Friday’s newspapers: Turkish bullying continues, electricity prices rise and Lions face Britain

Finland is at the center of a dispute between and when a member of the alliance published its list of requirements for Finland’s and ’s accession to NATO.

Finnish President and the traveled to Washington DC to meet with the President of the United States to discuss NATO-related matters.

Swedish daily Hufvudsbladet covered mini-summi.

As Turkey’s demands are not entirely on Finland, it is unclear whether diplomatic negotiations will take place through Finland or the United States. Niinistö emphasized that the responsibility lies with Finland.

"We figure out exactly what they want and then leave a clear and unambiguous message. Then we can discuss more," Niinistö said.

However, there are certain aspects of Turkey’s protest that Finland alone cannot smooth out.

When Turkey acquired the Russian S-400 missile defense system, the country was excluded from several aircraft agreements and excluded from the F-35 fighter program.

Helsingin Sanomat reported on the matter that the United States sees no need to reconsider Turkey’s F-16 fighter jet agreement on Finland’s and Sweden’s NATO membership.

U.S. National Security Adviser Jake Sullivan He said that there were no plans to start new negotiations with Turkey or to start direct negotiations with Finland and Sweden in connection with NATO.

According to Turkish media reports, the country’s president Recep Tayyip Erdoğan could reject its protests against Finland’s and Sweden’s NATO bids if Turkey could buy more F-16 fighter jets or if Turkey were re-admitted to the F-35 program.

This week, the Yle News podcast All Points North looked at Turkey’s motives in its efforts to prevent Finland and Sweden from joining NATO.

Electricity bills on the rise

Business every day Kauppalehti carried paragraph regarding the rapid rise in electricity prices.

KL said the rise in prices could be due to a number of factors – not just Russia’s invasion of . Last year, the electricity market was affected by the depletion of water supply caused by dry weather, followed by cold temperatures in November and December and a general rise in natural gas prices across Europe.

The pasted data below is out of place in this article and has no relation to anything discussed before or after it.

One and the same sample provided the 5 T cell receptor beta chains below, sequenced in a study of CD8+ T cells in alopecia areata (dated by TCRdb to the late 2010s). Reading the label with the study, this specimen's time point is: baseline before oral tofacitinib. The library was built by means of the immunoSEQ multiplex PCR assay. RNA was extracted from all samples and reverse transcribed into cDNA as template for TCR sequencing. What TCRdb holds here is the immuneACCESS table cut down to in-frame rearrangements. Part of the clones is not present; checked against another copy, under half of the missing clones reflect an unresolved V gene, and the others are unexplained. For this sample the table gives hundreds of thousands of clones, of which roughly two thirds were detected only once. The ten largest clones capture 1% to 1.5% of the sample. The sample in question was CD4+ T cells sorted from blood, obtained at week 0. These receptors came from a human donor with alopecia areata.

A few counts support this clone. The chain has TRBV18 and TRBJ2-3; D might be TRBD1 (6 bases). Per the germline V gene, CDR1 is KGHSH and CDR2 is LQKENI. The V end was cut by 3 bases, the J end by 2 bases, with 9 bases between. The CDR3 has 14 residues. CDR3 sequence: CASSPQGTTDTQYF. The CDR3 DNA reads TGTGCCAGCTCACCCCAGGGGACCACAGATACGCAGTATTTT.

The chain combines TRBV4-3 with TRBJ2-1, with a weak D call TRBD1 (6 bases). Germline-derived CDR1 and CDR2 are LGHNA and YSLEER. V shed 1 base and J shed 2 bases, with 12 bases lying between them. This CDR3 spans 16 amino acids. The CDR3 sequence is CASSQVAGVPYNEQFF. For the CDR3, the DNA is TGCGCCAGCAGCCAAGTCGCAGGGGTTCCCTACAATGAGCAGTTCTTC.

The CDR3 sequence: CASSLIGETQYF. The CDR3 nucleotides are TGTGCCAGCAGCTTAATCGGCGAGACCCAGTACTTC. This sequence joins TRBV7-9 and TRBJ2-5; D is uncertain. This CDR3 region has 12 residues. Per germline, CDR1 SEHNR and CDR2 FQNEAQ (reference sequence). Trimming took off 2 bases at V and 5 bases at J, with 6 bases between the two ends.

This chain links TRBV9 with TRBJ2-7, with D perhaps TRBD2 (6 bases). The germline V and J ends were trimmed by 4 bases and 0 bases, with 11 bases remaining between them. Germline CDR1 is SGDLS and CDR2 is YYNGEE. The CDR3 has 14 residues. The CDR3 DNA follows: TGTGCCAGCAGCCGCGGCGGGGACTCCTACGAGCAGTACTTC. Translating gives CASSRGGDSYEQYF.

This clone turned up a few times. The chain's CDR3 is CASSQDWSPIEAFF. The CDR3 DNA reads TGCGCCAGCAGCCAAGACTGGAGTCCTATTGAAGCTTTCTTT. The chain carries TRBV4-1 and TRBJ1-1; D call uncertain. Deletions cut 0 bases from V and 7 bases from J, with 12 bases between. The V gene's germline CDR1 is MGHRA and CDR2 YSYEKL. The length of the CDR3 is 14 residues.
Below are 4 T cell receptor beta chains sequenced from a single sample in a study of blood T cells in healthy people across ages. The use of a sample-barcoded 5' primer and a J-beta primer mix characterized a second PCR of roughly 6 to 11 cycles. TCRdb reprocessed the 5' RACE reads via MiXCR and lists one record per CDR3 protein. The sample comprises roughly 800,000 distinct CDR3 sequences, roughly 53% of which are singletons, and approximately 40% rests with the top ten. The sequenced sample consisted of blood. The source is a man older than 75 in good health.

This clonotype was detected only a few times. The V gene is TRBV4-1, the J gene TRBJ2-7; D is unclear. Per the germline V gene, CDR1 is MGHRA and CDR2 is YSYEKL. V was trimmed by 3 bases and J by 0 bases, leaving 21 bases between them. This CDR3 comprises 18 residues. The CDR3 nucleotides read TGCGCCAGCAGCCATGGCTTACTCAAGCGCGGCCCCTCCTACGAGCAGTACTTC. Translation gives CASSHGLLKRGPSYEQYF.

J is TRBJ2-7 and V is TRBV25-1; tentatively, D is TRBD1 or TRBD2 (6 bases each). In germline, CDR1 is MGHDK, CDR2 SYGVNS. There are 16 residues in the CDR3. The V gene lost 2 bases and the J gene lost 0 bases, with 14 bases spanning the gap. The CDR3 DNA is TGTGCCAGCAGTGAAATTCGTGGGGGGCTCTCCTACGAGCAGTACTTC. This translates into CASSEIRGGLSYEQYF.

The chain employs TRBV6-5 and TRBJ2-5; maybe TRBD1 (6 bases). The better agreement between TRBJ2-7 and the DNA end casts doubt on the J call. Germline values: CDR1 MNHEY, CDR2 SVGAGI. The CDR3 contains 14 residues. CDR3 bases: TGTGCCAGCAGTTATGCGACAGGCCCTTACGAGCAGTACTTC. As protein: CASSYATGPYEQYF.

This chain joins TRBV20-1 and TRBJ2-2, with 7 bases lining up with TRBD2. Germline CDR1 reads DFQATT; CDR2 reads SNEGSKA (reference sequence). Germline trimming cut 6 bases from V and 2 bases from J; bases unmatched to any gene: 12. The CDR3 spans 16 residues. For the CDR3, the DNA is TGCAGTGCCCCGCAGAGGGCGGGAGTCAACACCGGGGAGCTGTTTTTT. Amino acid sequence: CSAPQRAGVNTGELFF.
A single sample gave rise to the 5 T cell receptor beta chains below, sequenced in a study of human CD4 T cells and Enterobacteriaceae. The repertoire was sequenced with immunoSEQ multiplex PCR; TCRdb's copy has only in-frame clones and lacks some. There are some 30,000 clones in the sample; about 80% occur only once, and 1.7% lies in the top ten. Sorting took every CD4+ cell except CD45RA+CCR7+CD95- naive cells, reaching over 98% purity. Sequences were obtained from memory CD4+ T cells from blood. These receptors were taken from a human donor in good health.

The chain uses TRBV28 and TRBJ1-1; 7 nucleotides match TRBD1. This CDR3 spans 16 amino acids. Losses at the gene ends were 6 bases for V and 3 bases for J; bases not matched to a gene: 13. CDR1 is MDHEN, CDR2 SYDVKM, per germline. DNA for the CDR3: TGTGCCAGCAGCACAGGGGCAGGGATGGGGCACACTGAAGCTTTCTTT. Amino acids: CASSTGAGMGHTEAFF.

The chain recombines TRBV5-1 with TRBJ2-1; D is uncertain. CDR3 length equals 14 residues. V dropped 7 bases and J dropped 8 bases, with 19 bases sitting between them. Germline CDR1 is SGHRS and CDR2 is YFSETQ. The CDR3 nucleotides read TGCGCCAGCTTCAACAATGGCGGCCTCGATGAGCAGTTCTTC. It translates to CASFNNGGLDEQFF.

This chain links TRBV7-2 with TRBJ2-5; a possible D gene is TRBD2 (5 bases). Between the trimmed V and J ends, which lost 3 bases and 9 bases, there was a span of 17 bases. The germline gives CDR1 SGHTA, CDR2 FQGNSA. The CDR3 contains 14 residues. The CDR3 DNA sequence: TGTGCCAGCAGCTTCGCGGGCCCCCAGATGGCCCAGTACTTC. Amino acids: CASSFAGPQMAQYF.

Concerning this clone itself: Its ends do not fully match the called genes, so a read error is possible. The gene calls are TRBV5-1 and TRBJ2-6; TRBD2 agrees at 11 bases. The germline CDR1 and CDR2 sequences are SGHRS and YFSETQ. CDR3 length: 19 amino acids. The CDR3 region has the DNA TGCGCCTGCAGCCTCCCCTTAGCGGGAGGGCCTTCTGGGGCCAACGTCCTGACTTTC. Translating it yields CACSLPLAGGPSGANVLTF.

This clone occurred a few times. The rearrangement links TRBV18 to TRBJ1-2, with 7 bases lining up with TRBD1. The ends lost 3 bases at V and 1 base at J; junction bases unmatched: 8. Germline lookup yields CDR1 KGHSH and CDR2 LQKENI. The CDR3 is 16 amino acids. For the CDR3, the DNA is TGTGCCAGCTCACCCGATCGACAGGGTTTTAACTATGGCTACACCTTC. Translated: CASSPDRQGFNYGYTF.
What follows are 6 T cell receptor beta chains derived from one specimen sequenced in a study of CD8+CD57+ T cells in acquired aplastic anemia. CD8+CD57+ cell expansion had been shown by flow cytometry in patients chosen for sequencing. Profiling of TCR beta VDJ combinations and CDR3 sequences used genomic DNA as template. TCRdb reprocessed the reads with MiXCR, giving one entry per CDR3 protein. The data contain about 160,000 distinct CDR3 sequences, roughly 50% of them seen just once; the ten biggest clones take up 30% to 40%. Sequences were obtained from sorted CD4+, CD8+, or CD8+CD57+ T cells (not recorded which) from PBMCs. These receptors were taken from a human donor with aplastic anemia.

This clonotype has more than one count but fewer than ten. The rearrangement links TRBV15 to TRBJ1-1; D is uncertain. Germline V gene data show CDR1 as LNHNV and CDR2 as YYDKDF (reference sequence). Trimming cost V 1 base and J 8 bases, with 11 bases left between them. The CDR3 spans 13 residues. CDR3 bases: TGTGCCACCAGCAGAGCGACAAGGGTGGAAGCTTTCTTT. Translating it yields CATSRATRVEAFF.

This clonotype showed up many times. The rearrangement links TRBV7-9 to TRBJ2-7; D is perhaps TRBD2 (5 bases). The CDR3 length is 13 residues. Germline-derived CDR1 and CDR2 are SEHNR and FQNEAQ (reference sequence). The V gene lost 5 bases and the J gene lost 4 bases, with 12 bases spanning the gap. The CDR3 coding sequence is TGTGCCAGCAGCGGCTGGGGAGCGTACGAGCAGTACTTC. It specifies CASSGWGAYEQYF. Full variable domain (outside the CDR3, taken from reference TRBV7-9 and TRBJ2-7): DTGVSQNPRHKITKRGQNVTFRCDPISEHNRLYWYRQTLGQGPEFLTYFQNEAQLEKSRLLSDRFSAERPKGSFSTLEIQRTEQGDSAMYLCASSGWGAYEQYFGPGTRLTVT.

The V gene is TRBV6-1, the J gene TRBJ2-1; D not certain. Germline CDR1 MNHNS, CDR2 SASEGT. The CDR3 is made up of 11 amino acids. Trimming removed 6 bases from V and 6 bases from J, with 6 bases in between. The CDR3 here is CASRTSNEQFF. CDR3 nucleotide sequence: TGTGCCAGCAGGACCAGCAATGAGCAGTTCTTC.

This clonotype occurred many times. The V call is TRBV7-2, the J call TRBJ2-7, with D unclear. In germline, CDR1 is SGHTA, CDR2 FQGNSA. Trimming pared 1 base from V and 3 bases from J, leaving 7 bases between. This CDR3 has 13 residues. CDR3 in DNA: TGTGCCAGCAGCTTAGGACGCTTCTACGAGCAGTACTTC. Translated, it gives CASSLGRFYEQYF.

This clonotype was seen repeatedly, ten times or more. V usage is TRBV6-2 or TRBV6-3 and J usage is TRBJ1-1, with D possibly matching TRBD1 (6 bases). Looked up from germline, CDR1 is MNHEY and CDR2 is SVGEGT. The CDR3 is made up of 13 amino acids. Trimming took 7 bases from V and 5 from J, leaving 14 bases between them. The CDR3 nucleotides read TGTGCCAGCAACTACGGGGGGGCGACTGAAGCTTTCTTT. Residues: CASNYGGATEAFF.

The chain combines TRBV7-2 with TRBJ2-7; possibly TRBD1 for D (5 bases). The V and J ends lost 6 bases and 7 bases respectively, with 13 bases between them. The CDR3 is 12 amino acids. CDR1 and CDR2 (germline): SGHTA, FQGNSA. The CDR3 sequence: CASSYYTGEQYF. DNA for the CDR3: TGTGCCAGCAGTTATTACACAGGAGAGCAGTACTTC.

These long-term effects, combined with the interruption of electricity imports from Russia, have raised the price of electricity to more than 80 euros per megawatt hour. At the beginning of January, however, the price of electricity peaked at almost 200 euros per megawatt hour. In the summer of 2020, the price of electricity was only about 20 euros per megawatt hour.

KL talked to Toni Sjöblomenergy company Gasum’s analyst on recent developments affecting Finland’s electricity bills.

"During May, there is talk of an estimated price increase of 20-30 euros per megawatt hour," Sjöblom told KL.

However, Sjöblom maintained a positive view of the situation.

"Looking to the future, the market situation will calm down and more wind power will come to Finland, and its impact [of cutting off Russian electricity imports] will be much smaller. In the longer term, it could drop to around five euros per megawatt hour." Sjöblom emphasized.

The World Hockey Championships continue

A magazine from Aamulehti wrote of the World Hockey Championships hosted in the city.

The Finns, who will survive overtime in Canada and win every second game in this tournament, will have to play for the British national hockey team on Friday afternoon.

This is a stark contrast to the underlying British team. The British have not been very successful in the tournament against their opponents and they have recorded losses in all their games. However, they allowed the Norwegian team to escape their money, which brought the match to extra time, although they eventually lost.

Although there is evidence that hockey was fictitious In the UK, Aamulehti described their entry into the tournament for the third time in a row a "little wonder."

The last time Lions faced the British was in 2019, when the Finns won a 5-0 defeat in Slovakia. Despite this, the teams have only faced three times in history, and Britain currently leads the historic series with a 2-1 victory after winning Finland in 1951 and 1961.

Finland may level the series when the teams meet this afternoon, or GB may have the story of a year-old underdog against the ruling Olympic gold.

Source: The Nordic Page

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